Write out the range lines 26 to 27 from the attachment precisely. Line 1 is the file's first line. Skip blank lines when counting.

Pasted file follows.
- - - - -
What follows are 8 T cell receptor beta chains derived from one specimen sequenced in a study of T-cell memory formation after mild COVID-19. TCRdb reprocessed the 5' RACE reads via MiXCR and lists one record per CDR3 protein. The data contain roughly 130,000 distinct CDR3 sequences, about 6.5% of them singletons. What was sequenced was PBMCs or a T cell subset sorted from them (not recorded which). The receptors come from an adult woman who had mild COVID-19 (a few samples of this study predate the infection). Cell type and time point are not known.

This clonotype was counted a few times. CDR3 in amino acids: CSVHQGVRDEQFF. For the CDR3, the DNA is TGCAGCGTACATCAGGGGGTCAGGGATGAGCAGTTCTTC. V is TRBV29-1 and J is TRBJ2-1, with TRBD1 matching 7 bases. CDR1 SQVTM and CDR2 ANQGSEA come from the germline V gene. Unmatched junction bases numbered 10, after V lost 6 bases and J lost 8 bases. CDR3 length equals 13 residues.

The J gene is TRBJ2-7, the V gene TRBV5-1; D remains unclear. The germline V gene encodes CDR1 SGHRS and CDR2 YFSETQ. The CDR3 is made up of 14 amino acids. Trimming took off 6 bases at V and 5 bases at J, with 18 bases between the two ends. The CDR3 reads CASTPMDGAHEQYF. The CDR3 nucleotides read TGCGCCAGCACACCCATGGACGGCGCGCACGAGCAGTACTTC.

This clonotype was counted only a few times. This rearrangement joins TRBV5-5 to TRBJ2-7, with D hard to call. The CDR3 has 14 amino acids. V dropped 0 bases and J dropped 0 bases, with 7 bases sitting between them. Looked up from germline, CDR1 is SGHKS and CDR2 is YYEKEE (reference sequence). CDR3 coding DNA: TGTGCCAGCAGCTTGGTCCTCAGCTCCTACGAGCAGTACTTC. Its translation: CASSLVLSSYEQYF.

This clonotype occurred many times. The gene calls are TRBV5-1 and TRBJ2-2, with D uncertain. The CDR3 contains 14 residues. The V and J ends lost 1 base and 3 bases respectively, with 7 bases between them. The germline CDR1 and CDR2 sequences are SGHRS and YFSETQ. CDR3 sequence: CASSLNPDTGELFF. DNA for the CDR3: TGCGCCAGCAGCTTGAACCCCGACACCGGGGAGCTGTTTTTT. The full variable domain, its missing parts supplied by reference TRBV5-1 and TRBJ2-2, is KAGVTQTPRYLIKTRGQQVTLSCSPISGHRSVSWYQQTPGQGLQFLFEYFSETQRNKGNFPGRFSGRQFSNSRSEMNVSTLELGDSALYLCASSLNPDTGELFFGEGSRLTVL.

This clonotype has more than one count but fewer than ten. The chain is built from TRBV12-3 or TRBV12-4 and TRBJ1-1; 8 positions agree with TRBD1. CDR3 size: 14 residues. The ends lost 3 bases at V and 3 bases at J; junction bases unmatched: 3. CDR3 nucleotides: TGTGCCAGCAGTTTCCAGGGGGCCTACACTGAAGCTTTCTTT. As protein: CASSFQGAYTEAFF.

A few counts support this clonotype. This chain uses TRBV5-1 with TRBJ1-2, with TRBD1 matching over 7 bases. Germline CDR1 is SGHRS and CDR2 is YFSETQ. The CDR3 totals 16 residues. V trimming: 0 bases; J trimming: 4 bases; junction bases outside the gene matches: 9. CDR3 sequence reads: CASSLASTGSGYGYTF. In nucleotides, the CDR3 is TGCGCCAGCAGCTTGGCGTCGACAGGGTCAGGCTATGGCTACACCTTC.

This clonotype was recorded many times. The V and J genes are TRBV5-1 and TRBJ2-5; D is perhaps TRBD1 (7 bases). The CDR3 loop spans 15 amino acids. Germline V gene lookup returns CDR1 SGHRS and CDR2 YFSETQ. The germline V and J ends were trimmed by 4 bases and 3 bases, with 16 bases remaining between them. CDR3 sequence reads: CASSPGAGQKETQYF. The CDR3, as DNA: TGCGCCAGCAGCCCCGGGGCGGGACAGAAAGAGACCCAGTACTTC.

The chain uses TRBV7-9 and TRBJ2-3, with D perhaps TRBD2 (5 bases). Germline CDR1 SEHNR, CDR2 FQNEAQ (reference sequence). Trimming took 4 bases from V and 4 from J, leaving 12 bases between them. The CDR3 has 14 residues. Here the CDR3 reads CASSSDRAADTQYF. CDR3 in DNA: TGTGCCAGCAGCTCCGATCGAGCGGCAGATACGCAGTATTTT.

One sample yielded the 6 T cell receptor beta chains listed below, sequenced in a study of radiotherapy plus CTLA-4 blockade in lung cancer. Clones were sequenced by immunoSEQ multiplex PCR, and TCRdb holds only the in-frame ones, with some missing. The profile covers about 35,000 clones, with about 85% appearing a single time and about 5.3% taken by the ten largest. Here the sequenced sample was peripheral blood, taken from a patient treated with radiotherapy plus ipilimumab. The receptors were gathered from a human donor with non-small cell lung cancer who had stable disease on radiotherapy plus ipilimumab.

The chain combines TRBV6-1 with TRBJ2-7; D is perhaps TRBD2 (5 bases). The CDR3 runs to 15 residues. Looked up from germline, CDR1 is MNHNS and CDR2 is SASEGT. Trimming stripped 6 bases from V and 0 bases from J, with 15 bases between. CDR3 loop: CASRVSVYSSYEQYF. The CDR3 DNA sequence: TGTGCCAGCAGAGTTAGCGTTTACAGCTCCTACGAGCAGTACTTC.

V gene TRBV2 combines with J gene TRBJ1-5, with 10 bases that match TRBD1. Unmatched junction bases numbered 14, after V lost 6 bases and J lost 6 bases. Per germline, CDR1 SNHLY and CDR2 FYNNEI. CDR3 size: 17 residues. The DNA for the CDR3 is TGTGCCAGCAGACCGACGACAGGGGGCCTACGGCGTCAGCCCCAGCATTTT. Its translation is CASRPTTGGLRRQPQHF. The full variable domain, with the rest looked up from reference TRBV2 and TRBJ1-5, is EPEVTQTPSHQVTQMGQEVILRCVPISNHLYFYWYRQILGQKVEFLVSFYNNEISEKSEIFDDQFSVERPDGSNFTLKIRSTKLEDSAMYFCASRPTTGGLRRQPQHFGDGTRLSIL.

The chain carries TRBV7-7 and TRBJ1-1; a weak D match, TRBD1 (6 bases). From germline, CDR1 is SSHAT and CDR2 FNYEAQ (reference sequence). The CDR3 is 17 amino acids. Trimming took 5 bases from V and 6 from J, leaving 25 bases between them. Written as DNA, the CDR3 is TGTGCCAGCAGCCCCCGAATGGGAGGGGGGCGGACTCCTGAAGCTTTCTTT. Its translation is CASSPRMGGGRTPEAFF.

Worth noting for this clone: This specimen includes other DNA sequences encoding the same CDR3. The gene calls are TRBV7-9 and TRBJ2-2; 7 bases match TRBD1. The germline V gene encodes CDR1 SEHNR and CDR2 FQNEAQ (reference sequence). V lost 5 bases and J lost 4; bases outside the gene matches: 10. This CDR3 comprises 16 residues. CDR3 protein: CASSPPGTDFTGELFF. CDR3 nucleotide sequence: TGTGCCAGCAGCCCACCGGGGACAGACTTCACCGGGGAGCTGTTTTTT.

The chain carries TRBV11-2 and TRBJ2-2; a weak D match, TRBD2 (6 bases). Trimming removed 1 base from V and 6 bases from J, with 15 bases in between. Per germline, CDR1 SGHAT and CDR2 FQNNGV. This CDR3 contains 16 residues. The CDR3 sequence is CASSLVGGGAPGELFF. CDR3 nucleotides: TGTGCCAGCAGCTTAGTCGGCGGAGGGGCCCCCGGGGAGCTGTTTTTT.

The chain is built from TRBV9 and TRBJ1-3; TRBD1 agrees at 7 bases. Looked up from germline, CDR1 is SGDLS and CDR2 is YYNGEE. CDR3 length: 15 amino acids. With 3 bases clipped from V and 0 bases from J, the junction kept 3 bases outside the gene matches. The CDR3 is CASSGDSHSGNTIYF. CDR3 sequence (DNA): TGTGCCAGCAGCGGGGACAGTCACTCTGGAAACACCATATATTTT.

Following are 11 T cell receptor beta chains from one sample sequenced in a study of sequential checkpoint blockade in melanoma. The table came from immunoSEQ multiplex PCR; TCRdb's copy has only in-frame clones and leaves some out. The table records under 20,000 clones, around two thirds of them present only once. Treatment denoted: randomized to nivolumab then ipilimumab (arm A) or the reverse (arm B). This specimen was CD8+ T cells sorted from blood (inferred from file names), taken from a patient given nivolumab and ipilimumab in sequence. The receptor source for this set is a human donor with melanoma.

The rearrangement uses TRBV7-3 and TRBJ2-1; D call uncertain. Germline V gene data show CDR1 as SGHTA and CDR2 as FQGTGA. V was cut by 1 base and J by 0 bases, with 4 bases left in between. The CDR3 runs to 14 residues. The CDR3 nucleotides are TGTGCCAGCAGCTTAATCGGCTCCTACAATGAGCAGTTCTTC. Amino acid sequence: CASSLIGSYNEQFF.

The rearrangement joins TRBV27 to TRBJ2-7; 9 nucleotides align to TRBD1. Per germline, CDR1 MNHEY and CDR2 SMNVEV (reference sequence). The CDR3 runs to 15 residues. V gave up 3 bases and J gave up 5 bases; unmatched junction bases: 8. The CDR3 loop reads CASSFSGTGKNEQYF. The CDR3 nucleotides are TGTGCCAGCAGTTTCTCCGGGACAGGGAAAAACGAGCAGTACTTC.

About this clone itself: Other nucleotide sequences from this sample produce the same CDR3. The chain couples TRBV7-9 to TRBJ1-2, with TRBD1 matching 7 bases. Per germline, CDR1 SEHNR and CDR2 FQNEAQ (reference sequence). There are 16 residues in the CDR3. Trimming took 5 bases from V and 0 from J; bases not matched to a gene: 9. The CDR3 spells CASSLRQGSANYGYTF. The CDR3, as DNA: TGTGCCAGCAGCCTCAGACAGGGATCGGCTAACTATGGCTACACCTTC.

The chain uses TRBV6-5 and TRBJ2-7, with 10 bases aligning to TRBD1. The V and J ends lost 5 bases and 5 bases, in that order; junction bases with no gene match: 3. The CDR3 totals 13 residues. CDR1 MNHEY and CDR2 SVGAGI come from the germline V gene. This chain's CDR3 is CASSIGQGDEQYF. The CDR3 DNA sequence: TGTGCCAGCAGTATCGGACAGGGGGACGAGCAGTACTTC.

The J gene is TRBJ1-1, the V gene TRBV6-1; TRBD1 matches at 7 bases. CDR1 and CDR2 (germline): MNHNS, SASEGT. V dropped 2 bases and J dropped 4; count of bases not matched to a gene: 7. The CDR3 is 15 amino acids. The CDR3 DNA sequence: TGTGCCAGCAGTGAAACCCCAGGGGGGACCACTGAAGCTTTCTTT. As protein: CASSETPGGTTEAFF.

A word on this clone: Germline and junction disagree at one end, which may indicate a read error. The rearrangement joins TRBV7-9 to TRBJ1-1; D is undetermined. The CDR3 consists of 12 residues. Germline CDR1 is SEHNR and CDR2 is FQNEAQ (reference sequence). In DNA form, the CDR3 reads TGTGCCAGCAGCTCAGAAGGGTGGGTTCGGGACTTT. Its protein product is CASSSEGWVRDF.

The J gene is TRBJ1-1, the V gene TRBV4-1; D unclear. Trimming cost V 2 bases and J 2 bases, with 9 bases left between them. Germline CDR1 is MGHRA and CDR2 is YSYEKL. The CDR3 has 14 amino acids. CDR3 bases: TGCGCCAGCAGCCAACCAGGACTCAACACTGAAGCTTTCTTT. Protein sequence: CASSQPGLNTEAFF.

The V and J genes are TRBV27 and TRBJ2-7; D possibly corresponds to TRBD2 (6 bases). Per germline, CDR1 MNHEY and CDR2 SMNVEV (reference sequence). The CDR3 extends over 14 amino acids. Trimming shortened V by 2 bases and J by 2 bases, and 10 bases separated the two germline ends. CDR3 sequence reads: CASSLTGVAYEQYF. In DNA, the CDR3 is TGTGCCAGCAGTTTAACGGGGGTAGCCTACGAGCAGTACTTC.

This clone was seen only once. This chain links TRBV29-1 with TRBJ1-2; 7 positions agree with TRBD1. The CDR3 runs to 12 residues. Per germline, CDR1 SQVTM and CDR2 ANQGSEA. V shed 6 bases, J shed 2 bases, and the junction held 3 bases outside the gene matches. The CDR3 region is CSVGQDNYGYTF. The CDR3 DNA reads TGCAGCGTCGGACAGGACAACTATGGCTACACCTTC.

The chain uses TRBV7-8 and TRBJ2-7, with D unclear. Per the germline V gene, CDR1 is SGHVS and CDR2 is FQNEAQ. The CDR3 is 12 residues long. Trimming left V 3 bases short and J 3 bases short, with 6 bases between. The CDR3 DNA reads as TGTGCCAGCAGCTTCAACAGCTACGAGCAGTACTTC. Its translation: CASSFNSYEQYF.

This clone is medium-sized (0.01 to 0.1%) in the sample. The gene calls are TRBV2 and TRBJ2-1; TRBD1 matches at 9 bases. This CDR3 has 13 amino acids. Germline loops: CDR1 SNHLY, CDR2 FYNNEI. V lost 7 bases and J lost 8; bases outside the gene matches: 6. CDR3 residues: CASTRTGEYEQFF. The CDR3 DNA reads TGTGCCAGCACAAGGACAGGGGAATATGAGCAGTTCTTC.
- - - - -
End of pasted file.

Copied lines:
This clone was seen only once. This chain links TRBV29-1 with TRBJ1-2; 7 positions agree with TRBD1. The CDR3 runs to 12 residues. Per germline, CDR1 SQVTM and CDR2 ANQGSEA. V shed 6 bases, J shed 2 bases, and the junction held 3 bases outside the gene matches. The CDR3 region is CSVGQDNYGYTF. The CDR3 DNA reads TGCAGCGTCGGACAGGACAACTATGGCTACACCTTC.

The chain uses TRBV7-8 and TRBJ2-7, with D unclear. Per the germline V gene, CDR1 is SGHVS and CDR2 is FQNEAQ. The CDR3 is 12 residues long. Trimming left V 3 bases short and J 3 bases short, with 6 bases between. The CDR3 DNA reads as TGTGCCAGCAGCTTCAACAGCTACGAGCAGTACTTC. Its translation: CASSFNSYEQYF.